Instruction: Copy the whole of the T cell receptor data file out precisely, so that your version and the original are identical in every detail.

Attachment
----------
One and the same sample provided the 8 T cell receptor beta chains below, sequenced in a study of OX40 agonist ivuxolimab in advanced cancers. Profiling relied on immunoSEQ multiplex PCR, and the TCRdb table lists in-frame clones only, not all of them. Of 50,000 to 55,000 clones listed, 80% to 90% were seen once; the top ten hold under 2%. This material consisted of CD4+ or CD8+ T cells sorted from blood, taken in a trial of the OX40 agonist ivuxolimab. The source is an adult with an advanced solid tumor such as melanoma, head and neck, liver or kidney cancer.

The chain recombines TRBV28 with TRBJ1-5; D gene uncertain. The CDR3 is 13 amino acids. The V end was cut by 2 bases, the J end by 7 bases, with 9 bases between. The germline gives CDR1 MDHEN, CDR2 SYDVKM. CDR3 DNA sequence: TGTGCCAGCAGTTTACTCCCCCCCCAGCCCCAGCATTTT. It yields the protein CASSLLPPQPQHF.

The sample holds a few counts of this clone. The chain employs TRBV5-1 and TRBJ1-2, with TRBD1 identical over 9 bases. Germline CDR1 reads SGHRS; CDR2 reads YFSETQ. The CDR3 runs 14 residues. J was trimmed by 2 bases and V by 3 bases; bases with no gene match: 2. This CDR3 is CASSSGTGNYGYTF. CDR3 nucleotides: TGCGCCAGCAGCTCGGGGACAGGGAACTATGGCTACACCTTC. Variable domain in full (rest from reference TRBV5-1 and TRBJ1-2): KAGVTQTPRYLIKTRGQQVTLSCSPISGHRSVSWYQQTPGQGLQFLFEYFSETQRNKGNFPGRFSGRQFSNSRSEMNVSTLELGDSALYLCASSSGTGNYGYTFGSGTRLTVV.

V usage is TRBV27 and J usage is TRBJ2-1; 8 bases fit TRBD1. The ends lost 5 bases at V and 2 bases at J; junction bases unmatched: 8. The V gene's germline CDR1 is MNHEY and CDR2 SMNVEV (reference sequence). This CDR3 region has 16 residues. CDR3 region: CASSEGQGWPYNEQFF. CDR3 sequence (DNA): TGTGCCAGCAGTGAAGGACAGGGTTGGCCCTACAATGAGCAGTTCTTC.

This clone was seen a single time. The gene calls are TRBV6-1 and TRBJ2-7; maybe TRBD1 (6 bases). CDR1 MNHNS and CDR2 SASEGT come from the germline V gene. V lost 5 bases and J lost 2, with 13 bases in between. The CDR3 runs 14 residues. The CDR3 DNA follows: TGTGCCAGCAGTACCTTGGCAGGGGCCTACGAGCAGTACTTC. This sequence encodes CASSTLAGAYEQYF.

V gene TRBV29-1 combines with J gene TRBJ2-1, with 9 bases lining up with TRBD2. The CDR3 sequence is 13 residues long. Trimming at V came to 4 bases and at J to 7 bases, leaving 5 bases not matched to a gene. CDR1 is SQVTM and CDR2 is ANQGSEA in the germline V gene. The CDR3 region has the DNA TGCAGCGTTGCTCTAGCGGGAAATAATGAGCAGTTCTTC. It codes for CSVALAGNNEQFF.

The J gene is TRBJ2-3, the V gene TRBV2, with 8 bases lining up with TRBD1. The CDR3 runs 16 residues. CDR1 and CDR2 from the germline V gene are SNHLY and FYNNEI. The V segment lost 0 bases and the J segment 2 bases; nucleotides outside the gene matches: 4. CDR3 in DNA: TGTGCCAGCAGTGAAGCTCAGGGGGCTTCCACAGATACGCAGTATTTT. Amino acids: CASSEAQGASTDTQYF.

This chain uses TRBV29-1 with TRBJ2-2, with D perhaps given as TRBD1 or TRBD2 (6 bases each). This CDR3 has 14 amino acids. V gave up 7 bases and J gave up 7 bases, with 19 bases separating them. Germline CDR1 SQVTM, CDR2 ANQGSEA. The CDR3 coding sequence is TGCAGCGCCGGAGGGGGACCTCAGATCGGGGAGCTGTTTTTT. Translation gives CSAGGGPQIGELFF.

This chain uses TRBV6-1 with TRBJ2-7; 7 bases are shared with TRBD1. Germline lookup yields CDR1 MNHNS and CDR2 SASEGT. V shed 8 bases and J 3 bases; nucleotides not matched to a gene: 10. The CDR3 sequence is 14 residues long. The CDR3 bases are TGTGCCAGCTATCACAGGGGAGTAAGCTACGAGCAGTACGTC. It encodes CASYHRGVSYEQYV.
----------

One and the same sample provided the 8 T cell receptor beta chains below, sequenced in a study of OX40 agonist ivuxolimab in advanced cancers. Profiling relied on immunoSEQ multiplex PCR, and the TCRdb table lists in-frame clones only, not all of them. Of 50,000 to 55,000 clones listed, 80% to 90% were seen once; the top ten hold under 2%. This material consisted of CD4+ or CD8+ T cells sorted from blood, taken in a trial of the OX40 agonist ivuxolimab. The source is an adult with an advanced solid tumor such as melanoma, head and neck, liver or kidney cancer.

The chain recombines TRBV28 with TRBJ1-5; D gene uncertain. The CDR3 is 13 amino acids. The V end was cut by 2 bases, the J end by 7 bases, with 9 bases between. The germline gives CDR1 MDHEN, CDR2 SYDVKM. CDR3 DNA sequence: TGTGCCAGCAGTTTACTCCCCCCCCAGCCCCAGCATTTT. It yields the protein CASSLLPPQPQHF.

The sample holds a few counts of this clone. The chain employs TRBV5-1 and TRBJ1-2, with TRBD1 identical over 9 bases. Germline CDR1 reads SGHRS; CDR2 reads YFSETQ. The CDR3 runs 14 residues. J was trimmed by 2 bases and V by 3 bases; bases with no gene match: 2. This CDR3 is CASSSGTGNYGYTF. CDR3 nucleotides: TGCGCCAGCAGCTCGGGGACAGGGAACTATGGCTACACCTTC. Variable domain in full (rest from reference TRBV5-1 and TRBJ1-2): KAGVTQTPRYLIKTRGQQVTLSCSPISGHRSVSWYQQTPGQGLQFLFEYFSETQRNKGNFPGRFSGRQFSNSRSEMNVSTLELGDSALYLCASSSGTGNYGYTFGSGTRLTVV.

V usage is TRBV27 and J usage is TRBJ2-1; 8 bases fit TRBD1. The ends lost 5 bases at V and 2 bases at J; junction bases unmatched: 8. The V gene's germline CDR1 is MNHEY and CDR2 SMNVEV (reference sequence). This CDR3 region has 16 residues. CDR3 region: CASSEGQGWPYNEQFF. CDR3 sequence (DNA): TGTGCCAGCAGTGAAGGACAGGGTTGGCCCTACAATGAGCAGTTCTTC.

This clone was seen a single time. The gene calls are TRBV6-1 and TRBJ2-7; maybe TRBD1 (6 bases). CDR1 MNHNS and CDR2 SASEGT come from the germline V gene. V lost 5 bases and J lost 2, with 13 bases in between. The CDR3 runs 14 residues. The CDR3 DNA follows: TGTGCCAGCAGTACCTTGGCAGGGGCCTACGAGCAGTACTTC. This sequence encodes CASSTLAGAYEQYF.

V gene TRBV29-1 combines with J gene TRBJ2-1, with 9 bases lining up with TRBD2. The CDR3 sequence is 13 residues long. Trimming at V came to 4 bases and at J to 7 bases, leaving 5 bases not matched to a gene. CDR1 is SQVTM and CDR2 is ANQGSEA in the germline V gene. The CDR3 region has the DNA TGCAGCGTTGCTCTAGCGGGAAATAATGAGCAGTTCTTC. It codes for CSVALAGNNEQFF.

The J gene is TRBJ2-3, the V gene TRBV2, with 8 bases lining up with TRBD1. The CDR3 runs 16 residues. CDR1 and CDR2 from the germline V gene are SNHLY and FYNNEI. The V segment lost 0 bases and the J segment 2 bases; nucleotides outside the gene matches: 4. CDR3 in DNA: TGTGCCAGCAGTGAAGCTCAGGGGGCTTCCACAGATACGCAGTATTTT. Amino acids: CASSEAQGASTDTQYF.

This chain uses TRBV29-1 with TRBJ2-2, with D perhaps given as TRBD1 or TRBD2 (6 bases each). This CDR3 has 14 amino acids. V gave up 7 bases and J gave up 7 bases, with 19 bases separating them. Germline CDR1 SQVTM, CDR2 ANQGSEA. The CDR3 coding sequence is TGCAGCGCCGGAGGGGGACCTCAGATCGGGGAGCTGTTTTTT. Translation gives CSAGGGPQIGELFF.

This chain uses TRBV6-1 with TRBJ2-7; 7 bases are shared with TRBD1. Germline lookup yields CDR1 MNHNS and CDR2 SASEGT. V shed 8 bases and J 3 bases; nucleotides not matched to a gene: 10. The CDR3 sequence is 14 residues long. The CDR3 bases are TGTGCCAGCTATCACAGGGGAGTAAGCTACGAGCAGTACGTC. It encodes CASYHRGVSYEQYV.